“The children returned the fondness of their parents with such tender affection that they rarely wounded their feelings by neglect or rude answers. Yet the boys were often wilful and giddy, the girls being sooner tamed and domesticated. These youths were apt, whenever they could carry a gun (which they did at a very early period) to follow some favorite negro to the woods, and while he was employed in felling trees, to range the whole day in search of game, to the neglect of all intellectual improvement.

“Occasionally eight or ten of one company, or related to each other, young men and maidens, would set out together in a canoe on a kind of rural excursion. Yet so fixed were their habits of industry that they never failed to carry their workbaskets with them. They steered a devious course of four, five or perhaps more miles, till they arrived at some of the beautiful islands with which this fine river abounded, or at some sequestered spot on its banks, where delicious wild fruits, or conveniences for fishing afforded some attraction. They generally arrived by nine or ten o’clock, having set out in the cool and early hour of sunrise. A basket with tea, sugar and the other usual provisions for breakfast, a little rum and fruit for making weak punch, and now and then some pastry, were the sole provisions; for the great affair was to depend on the exertions of the boys in procuring fish, wild ducks, etc., for their dinner. With their axes they cleared so much superfluous shrubbery as left a semi-circular opening, above which they bent and twined the boughs so as to form a pleasant bower, while the girls gathered dry branches, which one of the youths set on fire with gunpowder, and the breakfast occupied an hour or two. The young men then set out to fish, or perhaps to shoot birds, and the maidens sat down to their work, singing and conversing with ease and gayety.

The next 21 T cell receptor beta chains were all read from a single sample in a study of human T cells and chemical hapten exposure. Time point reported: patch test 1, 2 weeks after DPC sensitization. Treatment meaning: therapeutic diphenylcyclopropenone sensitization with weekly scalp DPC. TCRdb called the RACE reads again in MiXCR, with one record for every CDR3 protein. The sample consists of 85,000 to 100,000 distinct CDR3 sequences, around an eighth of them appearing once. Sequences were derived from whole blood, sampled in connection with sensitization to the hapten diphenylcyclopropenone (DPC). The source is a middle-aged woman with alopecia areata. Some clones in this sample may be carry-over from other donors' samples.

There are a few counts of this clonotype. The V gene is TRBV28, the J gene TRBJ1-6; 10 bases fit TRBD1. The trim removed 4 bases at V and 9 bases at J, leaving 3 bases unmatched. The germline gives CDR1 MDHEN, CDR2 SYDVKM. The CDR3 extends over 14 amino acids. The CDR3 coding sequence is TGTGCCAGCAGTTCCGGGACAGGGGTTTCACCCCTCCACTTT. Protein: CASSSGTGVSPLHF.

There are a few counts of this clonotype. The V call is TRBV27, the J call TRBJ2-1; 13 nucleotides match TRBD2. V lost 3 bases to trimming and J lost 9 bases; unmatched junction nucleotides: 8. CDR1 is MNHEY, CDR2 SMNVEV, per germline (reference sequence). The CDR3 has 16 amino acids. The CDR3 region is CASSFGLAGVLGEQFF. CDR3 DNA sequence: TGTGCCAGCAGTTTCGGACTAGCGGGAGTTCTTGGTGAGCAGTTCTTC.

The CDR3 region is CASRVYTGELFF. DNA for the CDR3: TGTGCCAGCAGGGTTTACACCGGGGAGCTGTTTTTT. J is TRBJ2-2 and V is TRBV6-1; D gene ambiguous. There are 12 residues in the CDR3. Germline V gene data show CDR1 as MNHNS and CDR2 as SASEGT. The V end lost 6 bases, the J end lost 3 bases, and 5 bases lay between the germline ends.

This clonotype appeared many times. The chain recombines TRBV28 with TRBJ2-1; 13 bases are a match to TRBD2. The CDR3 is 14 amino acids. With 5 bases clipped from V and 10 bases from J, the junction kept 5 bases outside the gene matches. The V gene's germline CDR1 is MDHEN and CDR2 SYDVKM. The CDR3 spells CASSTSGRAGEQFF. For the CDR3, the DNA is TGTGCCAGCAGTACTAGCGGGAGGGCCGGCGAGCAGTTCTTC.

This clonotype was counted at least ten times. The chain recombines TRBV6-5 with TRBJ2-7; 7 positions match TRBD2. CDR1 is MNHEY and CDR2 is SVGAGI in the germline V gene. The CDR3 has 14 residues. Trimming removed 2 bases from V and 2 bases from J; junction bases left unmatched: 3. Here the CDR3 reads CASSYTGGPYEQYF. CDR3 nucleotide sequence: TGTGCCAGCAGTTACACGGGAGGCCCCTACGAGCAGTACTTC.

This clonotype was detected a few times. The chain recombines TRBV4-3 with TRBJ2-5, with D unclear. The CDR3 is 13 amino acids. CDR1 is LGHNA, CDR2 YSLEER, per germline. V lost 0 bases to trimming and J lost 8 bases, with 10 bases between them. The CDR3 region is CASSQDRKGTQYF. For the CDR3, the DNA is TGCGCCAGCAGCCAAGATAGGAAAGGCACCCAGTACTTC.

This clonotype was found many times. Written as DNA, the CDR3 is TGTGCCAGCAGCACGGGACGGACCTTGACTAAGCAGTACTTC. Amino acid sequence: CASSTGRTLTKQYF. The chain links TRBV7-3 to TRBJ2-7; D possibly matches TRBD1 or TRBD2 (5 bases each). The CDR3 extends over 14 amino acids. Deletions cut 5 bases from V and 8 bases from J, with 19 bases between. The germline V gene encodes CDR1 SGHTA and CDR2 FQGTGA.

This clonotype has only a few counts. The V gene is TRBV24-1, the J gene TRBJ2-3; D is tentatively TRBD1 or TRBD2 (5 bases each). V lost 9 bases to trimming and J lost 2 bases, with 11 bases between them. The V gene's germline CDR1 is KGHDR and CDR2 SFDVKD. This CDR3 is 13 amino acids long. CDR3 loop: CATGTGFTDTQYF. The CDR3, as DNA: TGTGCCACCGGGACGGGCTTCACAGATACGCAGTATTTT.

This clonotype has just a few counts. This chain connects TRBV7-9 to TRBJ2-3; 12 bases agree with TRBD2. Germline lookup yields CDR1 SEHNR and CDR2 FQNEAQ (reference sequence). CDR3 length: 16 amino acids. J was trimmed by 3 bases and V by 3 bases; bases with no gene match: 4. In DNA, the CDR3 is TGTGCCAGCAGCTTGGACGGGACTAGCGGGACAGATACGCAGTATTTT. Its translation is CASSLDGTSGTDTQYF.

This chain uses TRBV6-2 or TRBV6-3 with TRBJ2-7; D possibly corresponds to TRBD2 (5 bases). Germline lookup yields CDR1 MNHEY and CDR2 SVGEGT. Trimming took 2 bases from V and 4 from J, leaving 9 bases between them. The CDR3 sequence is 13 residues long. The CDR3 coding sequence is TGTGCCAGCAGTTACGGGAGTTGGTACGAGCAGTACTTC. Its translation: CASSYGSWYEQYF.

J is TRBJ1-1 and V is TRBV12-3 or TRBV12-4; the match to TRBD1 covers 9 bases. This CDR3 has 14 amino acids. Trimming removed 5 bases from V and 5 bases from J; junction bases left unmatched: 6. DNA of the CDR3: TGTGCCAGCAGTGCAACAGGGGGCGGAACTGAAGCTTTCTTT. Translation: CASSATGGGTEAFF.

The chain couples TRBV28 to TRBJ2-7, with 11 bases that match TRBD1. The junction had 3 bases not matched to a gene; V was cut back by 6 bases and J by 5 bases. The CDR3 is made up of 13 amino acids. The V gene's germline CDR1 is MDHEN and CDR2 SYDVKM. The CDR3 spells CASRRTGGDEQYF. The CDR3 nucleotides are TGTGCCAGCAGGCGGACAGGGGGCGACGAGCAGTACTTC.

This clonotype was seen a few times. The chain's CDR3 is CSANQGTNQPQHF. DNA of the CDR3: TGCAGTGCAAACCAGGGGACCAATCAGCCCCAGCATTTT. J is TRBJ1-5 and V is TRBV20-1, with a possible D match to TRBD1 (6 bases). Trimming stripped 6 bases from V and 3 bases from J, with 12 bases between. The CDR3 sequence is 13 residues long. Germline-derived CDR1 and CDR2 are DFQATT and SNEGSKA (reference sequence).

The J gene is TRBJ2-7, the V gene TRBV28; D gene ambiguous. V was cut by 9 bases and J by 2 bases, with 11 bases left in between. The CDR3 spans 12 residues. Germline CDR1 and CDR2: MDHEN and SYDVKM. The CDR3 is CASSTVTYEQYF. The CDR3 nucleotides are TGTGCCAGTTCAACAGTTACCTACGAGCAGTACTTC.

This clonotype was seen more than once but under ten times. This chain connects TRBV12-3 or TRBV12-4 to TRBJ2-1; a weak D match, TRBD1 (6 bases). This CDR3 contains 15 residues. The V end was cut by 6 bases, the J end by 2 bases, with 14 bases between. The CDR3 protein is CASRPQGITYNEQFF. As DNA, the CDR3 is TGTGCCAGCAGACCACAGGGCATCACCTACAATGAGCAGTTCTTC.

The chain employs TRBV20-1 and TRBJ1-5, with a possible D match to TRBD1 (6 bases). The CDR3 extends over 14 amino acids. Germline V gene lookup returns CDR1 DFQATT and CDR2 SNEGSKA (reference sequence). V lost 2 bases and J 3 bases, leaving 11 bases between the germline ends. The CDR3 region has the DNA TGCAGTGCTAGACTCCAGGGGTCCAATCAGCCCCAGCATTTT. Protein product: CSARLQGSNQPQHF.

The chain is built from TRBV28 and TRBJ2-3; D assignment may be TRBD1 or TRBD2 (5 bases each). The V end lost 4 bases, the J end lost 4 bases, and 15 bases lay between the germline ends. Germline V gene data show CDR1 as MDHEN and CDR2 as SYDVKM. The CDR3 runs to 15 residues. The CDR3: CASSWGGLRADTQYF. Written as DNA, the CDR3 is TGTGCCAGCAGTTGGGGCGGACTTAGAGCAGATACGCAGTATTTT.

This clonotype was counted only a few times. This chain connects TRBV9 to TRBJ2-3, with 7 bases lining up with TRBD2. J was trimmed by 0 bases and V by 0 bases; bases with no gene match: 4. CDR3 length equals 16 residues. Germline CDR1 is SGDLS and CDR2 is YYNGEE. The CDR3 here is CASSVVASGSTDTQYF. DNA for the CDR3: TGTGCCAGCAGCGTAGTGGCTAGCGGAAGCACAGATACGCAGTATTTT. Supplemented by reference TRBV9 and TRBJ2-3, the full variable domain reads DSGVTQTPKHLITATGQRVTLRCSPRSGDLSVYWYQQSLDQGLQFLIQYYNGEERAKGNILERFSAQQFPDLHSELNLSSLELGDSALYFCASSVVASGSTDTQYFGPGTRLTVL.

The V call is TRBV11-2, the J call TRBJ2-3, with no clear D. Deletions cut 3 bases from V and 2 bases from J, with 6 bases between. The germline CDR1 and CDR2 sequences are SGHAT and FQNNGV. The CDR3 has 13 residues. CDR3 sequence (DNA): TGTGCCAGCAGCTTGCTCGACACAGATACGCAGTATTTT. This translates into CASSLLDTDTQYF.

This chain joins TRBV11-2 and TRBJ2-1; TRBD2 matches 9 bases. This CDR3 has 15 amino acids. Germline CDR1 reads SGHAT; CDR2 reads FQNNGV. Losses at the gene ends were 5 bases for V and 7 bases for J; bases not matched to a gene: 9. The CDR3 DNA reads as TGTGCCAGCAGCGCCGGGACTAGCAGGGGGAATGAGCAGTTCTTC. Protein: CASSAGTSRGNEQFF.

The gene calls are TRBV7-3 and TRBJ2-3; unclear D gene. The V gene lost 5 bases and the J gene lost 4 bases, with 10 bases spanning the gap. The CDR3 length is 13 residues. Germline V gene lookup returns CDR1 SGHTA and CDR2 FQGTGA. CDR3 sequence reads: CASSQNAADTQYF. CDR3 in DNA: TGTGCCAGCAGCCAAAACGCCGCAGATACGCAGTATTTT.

“After the sultry hours had been thus employed, the boys brought their tribute from the river or the wood, and a rural meal was prepared by their fair companions, among whom were generally their sisters and the chosen of their hearts. After dinner they all went to gather wild strawberries, or whatever other fruit was in season; for it was accounted a reproach to come home empty handed. When weary of this amusement, they either drank tea in their bower, or returning landed at some friend’s on the way, to partake of that refreshment.

“In winter the river, frozen to a great depth, formed the principal road through the country, and was the scene of skating and sledge races.

A glimpse of canal boat life